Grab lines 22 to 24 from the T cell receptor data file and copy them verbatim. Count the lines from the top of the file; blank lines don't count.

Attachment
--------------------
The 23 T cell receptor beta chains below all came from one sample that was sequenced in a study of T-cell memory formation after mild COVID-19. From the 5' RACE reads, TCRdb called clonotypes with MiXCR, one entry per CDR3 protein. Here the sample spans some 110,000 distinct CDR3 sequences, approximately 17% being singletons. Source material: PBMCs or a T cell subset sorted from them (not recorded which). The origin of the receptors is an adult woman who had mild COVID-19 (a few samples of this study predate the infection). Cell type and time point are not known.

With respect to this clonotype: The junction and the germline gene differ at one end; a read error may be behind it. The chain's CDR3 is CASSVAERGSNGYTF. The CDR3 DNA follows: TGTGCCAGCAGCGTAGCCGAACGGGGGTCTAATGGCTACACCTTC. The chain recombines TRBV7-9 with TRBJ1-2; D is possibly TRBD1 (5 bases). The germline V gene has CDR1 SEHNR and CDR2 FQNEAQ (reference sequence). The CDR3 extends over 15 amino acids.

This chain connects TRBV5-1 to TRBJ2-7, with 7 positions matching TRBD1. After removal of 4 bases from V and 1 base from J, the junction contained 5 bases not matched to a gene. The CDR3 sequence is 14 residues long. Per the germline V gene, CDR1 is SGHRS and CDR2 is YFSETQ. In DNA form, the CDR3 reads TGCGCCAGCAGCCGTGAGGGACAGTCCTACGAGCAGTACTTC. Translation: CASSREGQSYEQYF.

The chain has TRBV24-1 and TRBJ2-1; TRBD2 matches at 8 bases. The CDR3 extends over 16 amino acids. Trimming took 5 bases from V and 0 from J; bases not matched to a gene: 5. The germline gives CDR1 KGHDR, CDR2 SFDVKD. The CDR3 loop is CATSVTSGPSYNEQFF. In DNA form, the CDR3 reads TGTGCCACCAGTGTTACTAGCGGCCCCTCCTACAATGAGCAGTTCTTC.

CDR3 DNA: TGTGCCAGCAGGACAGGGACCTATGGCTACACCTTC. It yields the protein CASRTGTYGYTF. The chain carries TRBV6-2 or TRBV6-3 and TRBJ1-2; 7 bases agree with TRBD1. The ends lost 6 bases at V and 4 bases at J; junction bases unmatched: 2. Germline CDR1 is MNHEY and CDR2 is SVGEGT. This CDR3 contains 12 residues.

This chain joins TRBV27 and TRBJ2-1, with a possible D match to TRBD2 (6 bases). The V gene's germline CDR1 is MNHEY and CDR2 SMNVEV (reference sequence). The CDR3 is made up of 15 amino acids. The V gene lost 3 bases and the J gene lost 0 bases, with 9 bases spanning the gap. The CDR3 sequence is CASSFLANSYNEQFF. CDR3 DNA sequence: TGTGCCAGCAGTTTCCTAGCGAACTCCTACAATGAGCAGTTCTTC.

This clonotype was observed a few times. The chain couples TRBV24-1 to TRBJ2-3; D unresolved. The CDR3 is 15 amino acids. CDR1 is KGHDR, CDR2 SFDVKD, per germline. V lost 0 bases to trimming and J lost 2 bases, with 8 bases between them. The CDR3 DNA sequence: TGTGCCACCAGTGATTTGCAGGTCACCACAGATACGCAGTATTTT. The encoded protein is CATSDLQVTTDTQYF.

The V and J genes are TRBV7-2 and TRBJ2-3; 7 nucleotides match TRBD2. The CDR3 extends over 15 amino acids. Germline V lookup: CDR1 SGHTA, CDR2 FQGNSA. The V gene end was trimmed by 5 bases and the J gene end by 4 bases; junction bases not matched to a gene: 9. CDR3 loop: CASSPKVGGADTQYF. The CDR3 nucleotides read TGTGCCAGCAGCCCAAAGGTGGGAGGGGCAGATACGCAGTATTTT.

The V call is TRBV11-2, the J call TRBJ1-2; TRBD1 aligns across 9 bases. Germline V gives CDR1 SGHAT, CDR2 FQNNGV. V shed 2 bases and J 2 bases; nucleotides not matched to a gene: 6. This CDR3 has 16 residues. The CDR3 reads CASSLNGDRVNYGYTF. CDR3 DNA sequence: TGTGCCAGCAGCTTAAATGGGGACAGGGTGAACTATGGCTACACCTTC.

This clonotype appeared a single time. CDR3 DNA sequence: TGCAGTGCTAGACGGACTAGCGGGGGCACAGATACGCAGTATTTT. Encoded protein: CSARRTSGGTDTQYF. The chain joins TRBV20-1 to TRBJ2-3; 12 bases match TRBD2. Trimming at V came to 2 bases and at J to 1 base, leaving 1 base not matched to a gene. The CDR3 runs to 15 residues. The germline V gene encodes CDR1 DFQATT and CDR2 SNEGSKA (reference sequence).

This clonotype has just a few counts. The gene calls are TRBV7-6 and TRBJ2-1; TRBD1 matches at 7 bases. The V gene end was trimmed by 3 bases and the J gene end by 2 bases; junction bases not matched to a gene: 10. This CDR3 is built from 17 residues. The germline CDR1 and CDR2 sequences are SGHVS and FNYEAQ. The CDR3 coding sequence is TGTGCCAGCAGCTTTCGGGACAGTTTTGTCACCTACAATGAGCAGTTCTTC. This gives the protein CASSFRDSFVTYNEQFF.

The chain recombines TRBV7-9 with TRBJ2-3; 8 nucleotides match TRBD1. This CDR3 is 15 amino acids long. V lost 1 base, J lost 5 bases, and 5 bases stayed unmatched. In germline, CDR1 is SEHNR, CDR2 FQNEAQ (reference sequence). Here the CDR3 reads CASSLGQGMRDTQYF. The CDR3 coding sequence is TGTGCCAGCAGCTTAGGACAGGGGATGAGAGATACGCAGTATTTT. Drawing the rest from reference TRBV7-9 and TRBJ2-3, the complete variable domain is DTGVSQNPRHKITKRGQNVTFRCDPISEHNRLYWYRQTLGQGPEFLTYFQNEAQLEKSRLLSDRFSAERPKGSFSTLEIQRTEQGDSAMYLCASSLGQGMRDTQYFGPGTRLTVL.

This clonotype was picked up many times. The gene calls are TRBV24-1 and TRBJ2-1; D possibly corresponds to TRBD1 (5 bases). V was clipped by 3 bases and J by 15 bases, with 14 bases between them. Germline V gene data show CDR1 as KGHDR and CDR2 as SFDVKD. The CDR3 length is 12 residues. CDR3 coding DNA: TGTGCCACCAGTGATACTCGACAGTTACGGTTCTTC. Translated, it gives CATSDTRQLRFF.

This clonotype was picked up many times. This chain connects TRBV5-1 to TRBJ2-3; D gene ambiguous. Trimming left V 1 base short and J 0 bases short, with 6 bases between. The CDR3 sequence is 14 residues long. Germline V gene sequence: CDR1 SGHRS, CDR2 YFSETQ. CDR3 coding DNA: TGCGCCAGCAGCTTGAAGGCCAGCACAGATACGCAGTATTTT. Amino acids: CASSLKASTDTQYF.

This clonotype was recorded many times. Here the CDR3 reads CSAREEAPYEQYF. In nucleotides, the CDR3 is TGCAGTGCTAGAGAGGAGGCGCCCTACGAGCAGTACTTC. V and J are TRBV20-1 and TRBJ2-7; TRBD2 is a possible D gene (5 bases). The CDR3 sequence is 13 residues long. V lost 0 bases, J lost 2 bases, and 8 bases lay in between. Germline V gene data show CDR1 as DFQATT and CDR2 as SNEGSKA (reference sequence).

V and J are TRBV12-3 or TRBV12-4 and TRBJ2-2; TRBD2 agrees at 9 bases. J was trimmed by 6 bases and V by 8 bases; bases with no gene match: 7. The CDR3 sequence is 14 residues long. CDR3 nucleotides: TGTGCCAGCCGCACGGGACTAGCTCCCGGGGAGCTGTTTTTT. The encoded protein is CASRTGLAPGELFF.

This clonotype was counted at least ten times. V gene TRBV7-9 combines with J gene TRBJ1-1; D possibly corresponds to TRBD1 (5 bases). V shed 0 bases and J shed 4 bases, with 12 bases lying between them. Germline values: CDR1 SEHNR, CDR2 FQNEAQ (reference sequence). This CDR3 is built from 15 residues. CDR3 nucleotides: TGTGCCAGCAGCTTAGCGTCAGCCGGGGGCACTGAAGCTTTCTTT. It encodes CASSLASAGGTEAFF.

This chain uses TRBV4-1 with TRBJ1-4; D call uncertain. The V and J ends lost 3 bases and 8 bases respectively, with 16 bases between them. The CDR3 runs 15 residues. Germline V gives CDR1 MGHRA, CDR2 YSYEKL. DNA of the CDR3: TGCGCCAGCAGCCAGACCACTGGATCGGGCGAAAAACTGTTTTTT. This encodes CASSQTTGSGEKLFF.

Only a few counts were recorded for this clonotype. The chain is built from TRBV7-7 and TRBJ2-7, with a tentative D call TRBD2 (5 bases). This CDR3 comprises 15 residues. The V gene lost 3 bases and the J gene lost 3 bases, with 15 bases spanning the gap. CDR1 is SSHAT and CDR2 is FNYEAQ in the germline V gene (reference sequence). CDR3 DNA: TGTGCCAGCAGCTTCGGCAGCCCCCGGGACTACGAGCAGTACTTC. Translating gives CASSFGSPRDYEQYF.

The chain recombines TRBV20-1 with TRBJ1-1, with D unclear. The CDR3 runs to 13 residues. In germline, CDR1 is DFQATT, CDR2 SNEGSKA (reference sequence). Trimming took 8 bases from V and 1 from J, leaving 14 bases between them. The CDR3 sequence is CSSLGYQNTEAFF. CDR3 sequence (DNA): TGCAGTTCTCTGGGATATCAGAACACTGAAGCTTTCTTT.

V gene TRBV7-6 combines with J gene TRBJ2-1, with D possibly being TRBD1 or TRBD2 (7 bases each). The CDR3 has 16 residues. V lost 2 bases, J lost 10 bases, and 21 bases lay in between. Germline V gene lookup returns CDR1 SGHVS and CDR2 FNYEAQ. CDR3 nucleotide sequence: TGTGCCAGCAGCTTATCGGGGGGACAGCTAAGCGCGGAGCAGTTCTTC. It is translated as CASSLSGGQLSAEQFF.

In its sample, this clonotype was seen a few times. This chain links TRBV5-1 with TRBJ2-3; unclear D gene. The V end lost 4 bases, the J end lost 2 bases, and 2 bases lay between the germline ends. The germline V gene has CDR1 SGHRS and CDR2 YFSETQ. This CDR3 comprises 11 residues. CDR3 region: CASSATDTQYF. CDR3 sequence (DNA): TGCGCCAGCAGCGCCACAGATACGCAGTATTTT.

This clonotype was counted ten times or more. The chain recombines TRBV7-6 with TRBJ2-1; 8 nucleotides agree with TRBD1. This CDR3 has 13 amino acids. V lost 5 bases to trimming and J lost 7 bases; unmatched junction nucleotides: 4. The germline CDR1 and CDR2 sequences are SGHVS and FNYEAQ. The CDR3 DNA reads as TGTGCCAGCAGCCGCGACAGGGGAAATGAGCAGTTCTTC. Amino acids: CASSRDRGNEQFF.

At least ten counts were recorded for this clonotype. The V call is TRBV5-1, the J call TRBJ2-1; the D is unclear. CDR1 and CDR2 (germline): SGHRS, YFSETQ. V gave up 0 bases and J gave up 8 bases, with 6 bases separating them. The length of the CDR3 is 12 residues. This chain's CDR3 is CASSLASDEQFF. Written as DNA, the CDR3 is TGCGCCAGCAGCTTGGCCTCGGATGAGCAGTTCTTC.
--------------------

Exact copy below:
In its sample, this clonotype was seen a few times. This chain links TRBV5-1 with TRBJ2-3; unclear D gene. The V end lost 4 bases, the J end lost 2 bases, and 2 bases lay between the germline ends. The germline V gene has CDR1 SGHRS and CDR2 YFSETQ. This CDR3 comprises 11 residues. CDR3 region: CASSATDTQYF. CDR3 sequence (DNA): TGCGCCAGCAGCGCCACAGATACGCAGTATTTT.

This clonotype was counted ten times or more. The chain recombines TRBV7-6 with TRBJ2-1; 8 nucleotides agree with TRBD1. This CDR3 has 13 amino acids. V lost 5 bases to trimming and J lost 7 bases; unmatched junction nucleotides: 4. The germline CDR1 and CDR2 sequences are SGHVS and FNYEAQ. The CDR3 DNA reads as TGTGCCAGCAGCCGCGACAGGGGAAATGAGCAGTTCTTC. Amino acids: CASSRDRGNEQFF.

At least ten counts were recorded for this clonotype. The V call is TRBV5-1, the J call TRBJ2-1; the D is unclear. CDR1 and CDR2 (germline): SGHRS, YFSETQ. V gave up 0 bases and J gave up 8 bases, with 6 bases separating them. The length of the CDR3 is 12 residues. This chain's CDR3 is CASSLASDEQFF. Written as DNA, the CDR3 is TGCGCCAGCAGCTTGGCCTCGGATGAGCAGTTCTTC.